Michael Radano: New coach touts young chiefs team
MATT SHULTZ has spent the better part of his adult life searching for a head-coaching position. To be fair, the new head basketball coach at Cherokee has been in a pretty good situation in his years as the football team's defensive coordinator under P.J. Mehigan. He also served under Ron Powell for the Cherokee boys' basketball team that won a Group 4 state title a season ago before falling in the Tournament of Champions semifinal to Camden Catholic.
MATT SHULTZ has spent the better part of his adult life searching for a head-coaching position.
To be fair, the new head basketball coach at Cherokee has been in a pretty good situation in his years as the football team's defensive coordinator under P.J. Mehigan. He also served under Ron Powell for the Cherokee boys' basketball team that won a Group 4 state title a season ago before falling in the Tournament of Champions semifinal to Camden Catholic.
So he was the obvious choice when Powell retired after last season, and he is excited to take on what amounts to a bit of a rebuilding project with the Chiefs.
"It's exciting to take over a program, no matter what, but this one comes with some good challenges," Shultz said.
The Chiefs, who split their first two games of the season, then won at Camden yesterday, have talent, but graduated all five starters from a year ago and, as a unit, must learn how to play at the varsity level.
"Against Shawnee [in a 57-40 loss on Monday], it was a totally new atmosphere for these kids," Shultz said. "They were used to playing at 5:30 in front of a half-empty gym. It's a heck of a thing for us to start this year and have that type of atmosphere, against a sister school, for our second game. But that's the Olympic Conference this year with all of the crossovers."
Compounding matters, Shultz has been busy juggling his schedule since practice opened on the Friday after Thanksgiving. The Chiefs' football team was on its way to a second consecutive South Jersey Group 4 championship, so he was doing double duty.
"For that final week, it was very tough to keep everything straight," Shultz said. "The one who deserves all the credit is my wife [Leslie]. We have a baby [Sarah] that was born in March, the holidays are coming up, and she did everything and never complained. She's a saint, but she was also a Division I basketball player at Bucknell, so she understands sports."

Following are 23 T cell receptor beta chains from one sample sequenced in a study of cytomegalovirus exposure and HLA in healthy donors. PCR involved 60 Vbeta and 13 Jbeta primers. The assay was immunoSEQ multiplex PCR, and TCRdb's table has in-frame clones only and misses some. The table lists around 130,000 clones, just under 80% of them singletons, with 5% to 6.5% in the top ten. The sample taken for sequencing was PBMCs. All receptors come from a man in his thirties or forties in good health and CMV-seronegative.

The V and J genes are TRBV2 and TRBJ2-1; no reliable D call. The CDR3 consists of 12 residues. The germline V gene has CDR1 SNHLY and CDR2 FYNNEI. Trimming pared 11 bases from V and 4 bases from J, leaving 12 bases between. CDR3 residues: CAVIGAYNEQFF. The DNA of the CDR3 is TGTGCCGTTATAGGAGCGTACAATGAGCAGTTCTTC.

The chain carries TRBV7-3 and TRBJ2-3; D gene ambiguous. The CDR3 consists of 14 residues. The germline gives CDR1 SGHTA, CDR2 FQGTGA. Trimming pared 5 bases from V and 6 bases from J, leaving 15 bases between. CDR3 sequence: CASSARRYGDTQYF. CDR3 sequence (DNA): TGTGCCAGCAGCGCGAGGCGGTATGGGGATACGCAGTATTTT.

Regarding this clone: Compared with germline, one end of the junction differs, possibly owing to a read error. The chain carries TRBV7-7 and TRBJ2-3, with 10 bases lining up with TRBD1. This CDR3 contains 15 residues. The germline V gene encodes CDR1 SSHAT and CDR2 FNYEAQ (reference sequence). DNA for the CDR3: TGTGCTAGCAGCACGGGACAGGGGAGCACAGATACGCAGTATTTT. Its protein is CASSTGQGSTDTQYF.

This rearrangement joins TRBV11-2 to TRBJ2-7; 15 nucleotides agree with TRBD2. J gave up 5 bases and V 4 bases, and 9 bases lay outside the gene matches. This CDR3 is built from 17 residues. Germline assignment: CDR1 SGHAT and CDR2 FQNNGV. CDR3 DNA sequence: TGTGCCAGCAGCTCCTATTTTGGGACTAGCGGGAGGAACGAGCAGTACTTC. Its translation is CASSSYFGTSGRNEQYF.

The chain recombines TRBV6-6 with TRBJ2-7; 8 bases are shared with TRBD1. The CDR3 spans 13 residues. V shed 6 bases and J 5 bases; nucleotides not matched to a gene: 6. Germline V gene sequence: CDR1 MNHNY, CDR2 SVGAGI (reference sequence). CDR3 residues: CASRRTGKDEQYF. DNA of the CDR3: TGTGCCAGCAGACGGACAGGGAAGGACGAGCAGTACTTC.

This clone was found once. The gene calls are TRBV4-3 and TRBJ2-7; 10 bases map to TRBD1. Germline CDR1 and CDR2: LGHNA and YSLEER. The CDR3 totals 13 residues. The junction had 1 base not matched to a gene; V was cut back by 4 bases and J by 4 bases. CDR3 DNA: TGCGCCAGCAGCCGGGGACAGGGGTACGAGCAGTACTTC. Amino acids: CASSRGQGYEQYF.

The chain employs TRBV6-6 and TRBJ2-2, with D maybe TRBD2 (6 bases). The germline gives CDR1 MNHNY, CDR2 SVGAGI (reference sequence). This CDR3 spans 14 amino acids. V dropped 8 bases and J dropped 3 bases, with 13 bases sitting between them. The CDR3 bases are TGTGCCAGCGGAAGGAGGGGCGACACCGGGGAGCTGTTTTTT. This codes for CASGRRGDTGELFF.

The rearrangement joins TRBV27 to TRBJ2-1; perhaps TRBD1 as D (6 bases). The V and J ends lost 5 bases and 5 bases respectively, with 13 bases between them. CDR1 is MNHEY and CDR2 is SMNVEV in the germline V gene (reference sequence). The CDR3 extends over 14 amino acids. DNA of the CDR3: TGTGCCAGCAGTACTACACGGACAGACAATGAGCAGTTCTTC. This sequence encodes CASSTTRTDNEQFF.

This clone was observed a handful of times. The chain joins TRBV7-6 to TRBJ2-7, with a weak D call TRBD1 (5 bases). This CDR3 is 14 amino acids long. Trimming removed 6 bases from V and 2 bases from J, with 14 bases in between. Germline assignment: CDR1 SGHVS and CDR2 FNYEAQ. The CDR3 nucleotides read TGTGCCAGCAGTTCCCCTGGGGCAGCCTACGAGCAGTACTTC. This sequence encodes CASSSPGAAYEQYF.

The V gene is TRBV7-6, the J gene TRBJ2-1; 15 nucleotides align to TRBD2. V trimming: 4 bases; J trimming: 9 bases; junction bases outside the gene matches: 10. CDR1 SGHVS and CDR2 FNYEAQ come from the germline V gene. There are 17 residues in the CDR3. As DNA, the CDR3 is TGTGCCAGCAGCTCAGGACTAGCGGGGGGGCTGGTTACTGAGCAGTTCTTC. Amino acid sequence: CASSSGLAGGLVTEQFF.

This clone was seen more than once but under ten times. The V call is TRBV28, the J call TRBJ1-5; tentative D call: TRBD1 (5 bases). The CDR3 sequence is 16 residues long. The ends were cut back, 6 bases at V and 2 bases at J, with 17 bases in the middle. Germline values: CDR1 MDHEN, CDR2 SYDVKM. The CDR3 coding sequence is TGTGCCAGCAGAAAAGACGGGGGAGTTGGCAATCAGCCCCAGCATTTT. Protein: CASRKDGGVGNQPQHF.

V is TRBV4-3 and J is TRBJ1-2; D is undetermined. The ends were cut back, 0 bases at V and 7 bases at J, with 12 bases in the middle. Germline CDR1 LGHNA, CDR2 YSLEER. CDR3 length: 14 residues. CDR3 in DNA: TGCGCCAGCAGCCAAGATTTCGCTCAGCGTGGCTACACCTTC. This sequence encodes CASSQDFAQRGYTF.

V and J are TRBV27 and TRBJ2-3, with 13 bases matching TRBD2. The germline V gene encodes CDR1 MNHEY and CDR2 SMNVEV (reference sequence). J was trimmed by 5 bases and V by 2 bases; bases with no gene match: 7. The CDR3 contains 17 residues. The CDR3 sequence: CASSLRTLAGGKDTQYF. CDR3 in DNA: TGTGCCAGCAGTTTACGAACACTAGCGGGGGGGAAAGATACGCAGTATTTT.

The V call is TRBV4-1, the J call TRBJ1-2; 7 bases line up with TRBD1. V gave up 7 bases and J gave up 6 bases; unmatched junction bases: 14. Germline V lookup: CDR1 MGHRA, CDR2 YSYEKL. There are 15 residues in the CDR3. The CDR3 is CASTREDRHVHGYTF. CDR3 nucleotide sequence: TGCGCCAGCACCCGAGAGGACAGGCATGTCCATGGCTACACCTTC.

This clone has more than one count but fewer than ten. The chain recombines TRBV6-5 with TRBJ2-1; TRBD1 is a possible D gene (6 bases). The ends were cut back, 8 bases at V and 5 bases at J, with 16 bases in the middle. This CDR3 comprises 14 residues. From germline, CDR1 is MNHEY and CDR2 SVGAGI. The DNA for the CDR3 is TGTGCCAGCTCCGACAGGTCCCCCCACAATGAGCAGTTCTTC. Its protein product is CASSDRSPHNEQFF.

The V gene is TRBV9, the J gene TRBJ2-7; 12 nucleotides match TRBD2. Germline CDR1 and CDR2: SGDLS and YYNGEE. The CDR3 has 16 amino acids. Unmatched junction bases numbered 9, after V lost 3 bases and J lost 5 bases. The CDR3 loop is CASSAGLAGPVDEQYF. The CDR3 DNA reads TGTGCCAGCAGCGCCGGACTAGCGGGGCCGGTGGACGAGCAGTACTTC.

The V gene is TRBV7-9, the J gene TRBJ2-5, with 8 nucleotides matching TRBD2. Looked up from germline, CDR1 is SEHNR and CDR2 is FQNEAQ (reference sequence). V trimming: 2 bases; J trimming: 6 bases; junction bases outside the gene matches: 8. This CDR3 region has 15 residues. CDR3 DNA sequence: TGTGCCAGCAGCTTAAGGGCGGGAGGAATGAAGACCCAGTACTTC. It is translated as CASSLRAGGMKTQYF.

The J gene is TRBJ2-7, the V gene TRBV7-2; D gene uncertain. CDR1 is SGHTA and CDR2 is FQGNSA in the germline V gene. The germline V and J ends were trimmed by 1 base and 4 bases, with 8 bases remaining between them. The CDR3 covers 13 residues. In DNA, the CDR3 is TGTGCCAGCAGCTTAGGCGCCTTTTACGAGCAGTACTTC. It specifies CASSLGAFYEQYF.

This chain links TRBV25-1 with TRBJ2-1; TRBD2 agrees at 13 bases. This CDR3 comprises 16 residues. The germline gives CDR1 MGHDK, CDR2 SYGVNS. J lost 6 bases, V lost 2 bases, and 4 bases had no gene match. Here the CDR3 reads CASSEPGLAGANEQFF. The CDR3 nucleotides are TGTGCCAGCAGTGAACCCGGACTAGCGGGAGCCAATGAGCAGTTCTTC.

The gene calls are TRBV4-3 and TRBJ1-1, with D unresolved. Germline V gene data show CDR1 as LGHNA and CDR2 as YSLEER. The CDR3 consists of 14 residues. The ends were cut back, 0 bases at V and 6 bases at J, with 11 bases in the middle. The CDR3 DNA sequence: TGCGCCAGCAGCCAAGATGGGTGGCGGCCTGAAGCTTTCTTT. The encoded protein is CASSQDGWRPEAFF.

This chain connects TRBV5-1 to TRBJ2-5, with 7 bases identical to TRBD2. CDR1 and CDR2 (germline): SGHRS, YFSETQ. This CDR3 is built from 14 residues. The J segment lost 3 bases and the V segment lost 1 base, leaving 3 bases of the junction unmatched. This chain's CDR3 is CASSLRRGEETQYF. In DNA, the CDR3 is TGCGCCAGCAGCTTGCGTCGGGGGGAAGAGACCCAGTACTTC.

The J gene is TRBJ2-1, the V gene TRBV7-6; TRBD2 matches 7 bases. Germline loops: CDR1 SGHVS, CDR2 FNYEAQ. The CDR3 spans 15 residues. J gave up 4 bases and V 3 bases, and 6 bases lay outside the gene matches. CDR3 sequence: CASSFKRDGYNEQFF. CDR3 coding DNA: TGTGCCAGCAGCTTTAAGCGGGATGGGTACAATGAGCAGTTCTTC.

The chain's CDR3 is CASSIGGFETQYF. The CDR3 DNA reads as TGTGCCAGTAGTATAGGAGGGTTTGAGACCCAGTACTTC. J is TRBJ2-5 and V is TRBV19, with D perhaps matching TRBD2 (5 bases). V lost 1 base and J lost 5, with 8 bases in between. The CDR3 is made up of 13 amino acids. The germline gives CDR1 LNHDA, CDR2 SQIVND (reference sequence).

One thing Shultz understands is that his team will have to play a more patient style than it did a season ago with guards Willis Nicholson and Christian Cooper. In fact, the loss of big men such as Wes Tisdale and Ryan McKeaney might be an even bigger reason to slow things down.
"Last year, we had guys who were 6-7 and 6-9," Shultz said. "Now, we have 6-4. If you make a mistake in transition or in the press, it's much easier to cover for that mistake with a 6-9 center.
"We have talented kids like Denzell Bond and Bryan Cooper, but they need to grow just as much as everyone else. The goal is to play well, to improve, and if we can do that and make the playoffs, then you never know what can happen."
The new/old Olympic
After years of an unbalanced crossover schedule in the Olympic Conference, things are back to normal, according to veteran Cherry Hill East coach John Valore, now that every team plays every other team in the conference.
"I love this type of game and the way we've set up the Olympic Conference schedule," Valore said. "We play everybody now. Nobody can complain about the crossovers, because we play everybody.
"You know, it reminds me of the old days, when we were still the South Jersey North. Back then, we played Camden twice, Wilson twice, Bishop Eustace twice, Camden Catholic twice, and Paul VI twice."
It also has set up a schedule that, night in and night out, might be the toughest in the state for every team involved. *
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